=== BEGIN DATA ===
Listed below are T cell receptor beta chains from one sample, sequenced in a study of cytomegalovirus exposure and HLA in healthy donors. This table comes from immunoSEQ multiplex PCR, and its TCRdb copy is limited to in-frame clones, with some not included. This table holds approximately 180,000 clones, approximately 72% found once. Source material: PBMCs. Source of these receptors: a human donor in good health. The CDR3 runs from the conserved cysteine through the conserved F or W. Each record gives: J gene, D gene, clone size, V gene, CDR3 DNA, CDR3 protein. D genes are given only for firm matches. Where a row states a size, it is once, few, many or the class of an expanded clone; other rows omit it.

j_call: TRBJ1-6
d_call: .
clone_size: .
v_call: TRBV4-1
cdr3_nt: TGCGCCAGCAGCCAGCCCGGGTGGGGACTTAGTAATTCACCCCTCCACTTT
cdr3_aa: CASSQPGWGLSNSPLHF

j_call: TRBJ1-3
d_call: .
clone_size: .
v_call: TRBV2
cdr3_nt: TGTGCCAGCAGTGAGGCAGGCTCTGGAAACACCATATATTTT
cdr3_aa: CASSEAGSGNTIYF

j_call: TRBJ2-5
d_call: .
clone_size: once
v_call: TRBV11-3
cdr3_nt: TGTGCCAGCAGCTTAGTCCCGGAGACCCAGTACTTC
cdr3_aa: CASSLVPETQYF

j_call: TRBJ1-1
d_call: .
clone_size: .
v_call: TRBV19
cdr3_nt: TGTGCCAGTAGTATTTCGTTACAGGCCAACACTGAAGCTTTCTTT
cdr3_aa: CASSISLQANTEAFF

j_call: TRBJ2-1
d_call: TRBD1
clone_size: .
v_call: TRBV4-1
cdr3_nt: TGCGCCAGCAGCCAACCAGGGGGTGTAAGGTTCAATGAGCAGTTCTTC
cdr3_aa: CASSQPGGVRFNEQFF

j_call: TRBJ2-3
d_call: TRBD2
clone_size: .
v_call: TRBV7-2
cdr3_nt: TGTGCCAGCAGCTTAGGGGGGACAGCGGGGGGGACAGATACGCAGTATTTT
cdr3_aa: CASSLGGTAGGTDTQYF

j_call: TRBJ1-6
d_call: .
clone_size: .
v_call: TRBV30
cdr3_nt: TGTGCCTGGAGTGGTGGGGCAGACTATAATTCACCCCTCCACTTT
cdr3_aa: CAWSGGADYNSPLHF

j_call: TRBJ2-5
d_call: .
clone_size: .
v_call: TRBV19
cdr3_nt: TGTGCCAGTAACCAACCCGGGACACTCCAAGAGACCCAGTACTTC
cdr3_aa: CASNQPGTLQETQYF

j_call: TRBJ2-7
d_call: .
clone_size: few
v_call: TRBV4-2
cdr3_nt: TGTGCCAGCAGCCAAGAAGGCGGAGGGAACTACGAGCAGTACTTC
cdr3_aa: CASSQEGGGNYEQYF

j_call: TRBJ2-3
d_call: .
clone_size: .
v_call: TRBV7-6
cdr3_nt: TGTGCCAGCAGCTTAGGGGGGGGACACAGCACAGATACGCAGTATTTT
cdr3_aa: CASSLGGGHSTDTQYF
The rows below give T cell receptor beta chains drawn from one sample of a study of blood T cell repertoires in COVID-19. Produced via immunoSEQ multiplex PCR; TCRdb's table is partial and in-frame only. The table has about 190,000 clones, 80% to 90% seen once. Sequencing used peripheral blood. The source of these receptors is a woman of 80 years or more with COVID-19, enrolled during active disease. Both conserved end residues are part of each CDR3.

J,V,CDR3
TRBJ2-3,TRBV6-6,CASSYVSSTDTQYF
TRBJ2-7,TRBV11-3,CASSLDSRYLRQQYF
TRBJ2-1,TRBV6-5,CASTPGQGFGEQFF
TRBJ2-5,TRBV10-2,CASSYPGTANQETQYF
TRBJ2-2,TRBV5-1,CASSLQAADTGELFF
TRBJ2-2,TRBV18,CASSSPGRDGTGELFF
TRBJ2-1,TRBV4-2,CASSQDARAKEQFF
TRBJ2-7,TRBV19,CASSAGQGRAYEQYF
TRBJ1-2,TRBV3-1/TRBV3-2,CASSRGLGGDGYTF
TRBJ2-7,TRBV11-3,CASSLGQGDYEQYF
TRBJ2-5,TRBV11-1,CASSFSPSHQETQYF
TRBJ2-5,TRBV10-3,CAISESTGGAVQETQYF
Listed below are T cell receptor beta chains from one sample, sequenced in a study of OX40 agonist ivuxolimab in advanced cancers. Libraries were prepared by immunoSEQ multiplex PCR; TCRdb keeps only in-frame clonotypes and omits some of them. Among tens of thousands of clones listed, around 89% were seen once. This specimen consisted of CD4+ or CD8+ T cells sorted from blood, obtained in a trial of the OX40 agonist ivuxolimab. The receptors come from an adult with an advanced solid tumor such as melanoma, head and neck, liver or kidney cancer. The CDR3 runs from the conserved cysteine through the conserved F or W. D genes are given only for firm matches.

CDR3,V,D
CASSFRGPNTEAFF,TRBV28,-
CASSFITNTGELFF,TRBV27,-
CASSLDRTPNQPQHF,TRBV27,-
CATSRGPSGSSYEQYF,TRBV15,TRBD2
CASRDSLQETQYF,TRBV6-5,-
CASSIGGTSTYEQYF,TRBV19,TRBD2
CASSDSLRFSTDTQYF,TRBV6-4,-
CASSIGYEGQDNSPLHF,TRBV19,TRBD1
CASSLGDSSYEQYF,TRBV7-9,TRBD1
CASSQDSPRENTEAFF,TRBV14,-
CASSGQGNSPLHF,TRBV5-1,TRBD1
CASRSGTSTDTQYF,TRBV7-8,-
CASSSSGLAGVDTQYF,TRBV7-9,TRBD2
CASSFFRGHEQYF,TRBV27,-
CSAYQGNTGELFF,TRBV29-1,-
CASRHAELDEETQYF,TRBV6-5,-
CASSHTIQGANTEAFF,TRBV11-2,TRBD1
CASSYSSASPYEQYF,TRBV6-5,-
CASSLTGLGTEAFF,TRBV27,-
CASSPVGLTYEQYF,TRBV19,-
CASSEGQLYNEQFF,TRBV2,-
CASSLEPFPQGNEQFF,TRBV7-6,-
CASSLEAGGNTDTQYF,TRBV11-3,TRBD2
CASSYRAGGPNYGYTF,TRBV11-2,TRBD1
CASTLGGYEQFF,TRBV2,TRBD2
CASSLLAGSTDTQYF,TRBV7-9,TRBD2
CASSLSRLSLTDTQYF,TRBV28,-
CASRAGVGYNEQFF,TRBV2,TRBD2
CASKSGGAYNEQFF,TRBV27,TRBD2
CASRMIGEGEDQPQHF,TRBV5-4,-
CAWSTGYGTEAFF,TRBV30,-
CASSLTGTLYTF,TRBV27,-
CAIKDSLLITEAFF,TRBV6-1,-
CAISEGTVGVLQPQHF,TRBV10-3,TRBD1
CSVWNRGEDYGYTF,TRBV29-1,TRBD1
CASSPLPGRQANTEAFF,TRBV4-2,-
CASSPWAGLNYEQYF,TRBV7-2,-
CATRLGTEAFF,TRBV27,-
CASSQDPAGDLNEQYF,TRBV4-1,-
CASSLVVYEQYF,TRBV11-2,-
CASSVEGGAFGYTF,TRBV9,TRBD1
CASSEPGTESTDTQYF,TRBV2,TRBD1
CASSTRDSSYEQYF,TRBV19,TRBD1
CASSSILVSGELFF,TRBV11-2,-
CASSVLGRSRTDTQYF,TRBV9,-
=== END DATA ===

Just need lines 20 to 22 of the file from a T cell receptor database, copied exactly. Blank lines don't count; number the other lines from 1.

j_call: TRBJ1-1
d_call: .
clone_size: .